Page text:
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I have done a PHP web application and my client request to host it at their server. How can I protect my PHP code so that it will not be viewed, study, or take it for any other usage by my client?

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    I don't believe you can. Not without a signed license agreement. However, if they paid you to develop the code, they own it unless otherwise stated within an agreement. – closetnoc Nov 9 '14 at 3:16
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    If the work was done "for hire" they own it, otherwise you should have written up a contract you'd had them sign before even working on the project specifying ownership of the code by you and a license for them to use it, how they're permitted use it, whether they have rights to modify it and specific legal pursuit if the contract is not followed. Afterwards is too late and it's a lesson learned for the next project you take on. Various code protection schemes are out there, like Ion Cube but applying after the fact without specifying by contract leaves a certain smell on your integrity. – Fiasco Labs Nov 9 '14 at 4:32
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You can encode your code using ionCube and similar products. Your client won't be able to view, study or take it.

However, everything can be reverse engineered meaning that, no matter how you encode your code, it can be decoded. For example, ionCube can be decoded with decry.pt. It works, I can confirm it.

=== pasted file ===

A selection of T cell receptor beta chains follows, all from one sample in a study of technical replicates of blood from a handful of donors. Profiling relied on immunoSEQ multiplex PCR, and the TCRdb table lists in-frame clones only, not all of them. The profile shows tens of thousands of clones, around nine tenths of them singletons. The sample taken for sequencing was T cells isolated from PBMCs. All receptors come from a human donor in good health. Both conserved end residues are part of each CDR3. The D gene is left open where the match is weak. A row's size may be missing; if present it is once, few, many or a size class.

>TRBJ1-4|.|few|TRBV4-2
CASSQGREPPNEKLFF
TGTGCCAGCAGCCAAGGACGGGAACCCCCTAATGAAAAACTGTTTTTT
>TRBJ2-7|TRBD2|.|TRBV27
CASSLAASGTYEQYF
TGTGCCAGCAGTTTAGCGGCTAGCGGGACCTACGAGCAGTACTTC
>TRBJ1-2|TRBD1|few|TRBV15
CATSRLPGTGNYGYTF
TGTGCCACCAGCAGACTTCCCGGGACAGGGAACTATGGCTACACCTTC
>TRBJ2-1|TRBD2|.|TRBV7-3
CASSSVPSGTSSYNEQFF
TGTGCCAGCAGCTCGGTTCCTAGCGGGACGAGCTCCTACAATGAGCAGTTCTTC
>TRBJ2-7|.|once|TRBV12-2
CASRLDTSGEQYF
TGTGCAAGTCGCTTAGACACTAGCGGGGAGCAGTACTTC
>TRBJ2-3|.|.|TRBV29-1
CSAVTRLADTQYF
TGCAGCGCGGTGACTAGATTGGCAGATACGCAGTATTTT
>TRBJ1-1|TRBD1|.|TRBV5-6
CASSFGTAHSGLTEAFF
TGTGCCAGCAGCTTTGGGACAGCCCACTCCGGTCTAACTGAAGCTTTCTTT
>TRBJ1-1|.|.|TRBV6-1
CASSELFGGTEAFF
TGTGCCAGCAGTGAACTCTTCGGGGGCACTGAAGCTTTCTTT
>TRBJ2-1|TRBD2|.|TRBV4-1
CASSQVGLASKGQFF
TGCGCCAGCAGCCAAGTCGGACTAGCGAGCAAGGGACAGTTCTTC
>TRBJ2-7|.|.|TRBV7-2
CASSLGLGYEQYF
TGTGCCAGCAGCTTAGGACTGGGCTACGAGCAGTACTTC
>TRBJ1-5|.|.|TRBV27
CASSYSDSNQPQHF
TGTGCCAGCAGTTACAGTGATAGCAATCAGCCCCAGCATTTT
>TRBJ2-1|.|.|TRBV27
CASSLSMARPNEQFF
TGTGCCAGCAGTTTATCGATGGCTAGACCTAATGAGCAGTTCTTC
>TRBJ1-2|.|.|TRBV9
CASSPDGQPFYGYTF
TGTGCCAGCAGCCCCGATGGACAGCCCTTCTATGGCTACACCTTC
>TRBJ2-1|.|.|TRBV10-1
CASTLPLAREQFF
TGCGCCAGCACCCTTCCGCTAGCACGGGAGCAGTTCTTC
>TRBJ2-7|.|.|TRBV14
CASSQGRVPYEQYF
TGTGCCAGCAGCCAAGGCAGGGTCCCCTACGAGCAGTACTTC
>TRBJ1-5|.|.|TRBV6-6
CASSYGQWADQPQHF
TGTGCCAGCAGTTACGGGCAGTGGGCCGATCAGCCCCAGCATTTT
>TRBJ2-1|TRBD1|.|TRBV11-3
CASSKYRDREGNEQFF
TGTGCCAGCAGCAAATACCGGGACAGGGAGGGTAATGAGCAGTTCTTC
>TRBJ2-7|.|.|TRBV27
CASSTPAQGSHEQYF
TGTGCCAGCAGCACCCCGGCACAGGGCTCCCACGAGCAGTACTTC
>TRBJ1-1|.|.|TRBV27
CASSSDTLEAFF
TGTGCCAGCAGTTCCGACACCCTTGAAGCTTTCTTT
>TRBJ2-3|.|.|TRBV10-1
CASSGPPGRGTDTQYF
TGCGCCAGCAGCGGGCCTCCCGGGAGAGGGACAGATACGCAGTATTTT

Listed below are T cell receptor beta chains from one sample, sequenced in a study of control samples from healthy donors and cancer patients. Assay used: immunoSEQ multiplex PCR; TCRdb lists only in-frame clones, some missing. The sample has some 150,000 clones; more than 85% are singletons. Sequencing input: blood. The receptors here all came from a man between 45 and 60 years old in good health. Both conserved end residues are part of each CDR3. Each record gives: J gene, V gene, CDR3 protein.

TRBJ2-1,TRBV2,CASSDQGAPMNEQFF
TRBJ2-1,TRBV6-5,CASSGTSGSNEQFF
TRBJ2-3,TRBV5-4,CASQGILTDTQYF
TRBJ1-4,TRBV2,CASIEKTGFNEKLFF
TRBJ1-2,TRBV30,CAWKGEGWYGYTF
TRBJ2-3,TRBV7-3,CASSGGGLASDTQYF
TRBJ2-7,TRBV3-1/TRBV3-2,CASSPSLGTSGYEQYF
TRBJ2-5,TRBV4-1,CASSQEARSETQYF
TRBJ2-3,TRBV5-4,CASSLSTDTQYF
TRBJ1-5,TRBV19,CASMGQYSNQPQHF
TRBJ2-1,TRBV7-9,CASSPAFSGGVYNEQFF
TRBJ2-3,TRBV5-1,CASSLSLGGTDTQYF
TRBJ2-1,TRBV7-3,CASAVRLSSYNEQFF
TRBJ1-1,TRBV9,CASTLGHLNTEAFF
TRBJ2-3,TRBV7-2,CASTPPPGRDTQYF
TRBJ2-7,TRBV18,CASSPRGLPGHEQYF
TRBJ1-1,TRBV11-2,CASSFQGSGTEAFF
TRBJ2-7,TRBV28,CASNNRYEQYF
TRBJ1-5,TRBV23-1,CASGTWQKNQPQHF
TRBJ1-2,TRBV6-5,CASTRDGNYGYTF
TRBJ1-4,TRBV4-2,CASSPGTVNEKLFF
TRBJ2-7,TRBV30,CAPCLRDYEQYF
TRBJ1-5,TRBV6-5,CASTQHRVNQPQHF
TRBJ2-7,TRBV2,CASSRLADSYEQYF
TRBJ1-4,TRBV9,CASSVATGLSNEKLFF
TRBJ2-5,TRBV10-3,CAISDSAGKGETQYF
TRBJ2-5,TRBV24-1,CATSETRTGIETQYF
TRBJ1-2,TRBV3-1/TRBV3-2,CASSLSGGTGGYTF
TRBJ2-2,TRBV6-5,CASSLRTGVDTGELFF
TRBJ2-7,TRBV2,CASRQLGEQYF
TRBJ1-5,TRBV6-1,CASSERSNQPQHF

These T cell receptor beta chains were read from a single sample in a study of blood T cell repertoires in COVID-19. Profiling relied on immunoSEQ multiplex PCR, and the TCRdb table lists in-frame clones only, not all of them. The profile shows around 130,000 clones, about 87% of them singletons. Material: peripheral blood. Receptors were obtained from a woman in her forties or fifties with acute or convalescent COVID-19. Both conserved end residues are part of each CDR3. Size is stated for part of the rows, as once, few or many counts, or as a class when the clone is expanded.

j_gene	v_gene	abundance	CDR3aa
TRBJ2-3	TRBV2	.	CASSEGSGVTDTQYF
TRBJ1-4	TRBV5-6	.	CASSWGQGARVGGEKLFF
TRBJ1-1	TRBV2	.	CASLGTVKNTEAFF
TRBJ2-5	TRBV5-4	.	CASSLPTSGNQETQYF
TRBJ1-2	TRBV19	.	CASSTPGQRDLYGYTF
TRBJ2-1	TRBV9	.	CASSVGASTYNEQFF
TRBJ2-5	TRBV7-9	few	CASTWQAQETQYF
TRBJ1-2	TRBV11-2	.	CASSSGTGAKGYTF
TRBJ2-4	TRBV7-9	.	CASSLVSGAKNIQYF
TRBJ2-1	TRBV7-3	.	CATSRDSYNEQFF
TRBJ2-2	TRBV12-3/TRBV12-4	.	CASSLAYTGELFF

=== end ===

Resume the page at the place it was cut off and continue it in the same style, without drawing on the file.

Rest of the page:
So you'll never be able to really secure your code but this is a good start.

Of course, after encoding the script, make sure that the client isn't allowed to view, study or take it. Choose a proper license for your script.

Make sure you have a signed written contract between you and the client stating the conditions for license use so the license is enforceable in a court of law.

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  • Making sure the client isn't allowed to view the script involves having a proper contract in place that enforces the license and provides judicial recourse if the code is decrypted and reused. – Fiasco Labs Nov 9 '14 at 18:55
  • @FiascoLabs Yes, as I said in my answer. – William Edwards Nov 9 '14 at 19:41
  • License != Contract. Just wanted to make that clear as you only mentioned the license. Most people think they can slap a license on after the fact, shrinkwrap clauses only work for huge multinationals with highly paid lawyers. The contract must exist first and be signed. Open source licenses can be applied to released code ensuring they remain free, paid for code needs contractual protection. – Fiasco Labs Nov 9 '14 at 19:52
  • @FiascoLabs Correct, you've got a point. Feel free to edit the answer if you'd like to add that. – William Edwards Nov 9 '14 at 19:57

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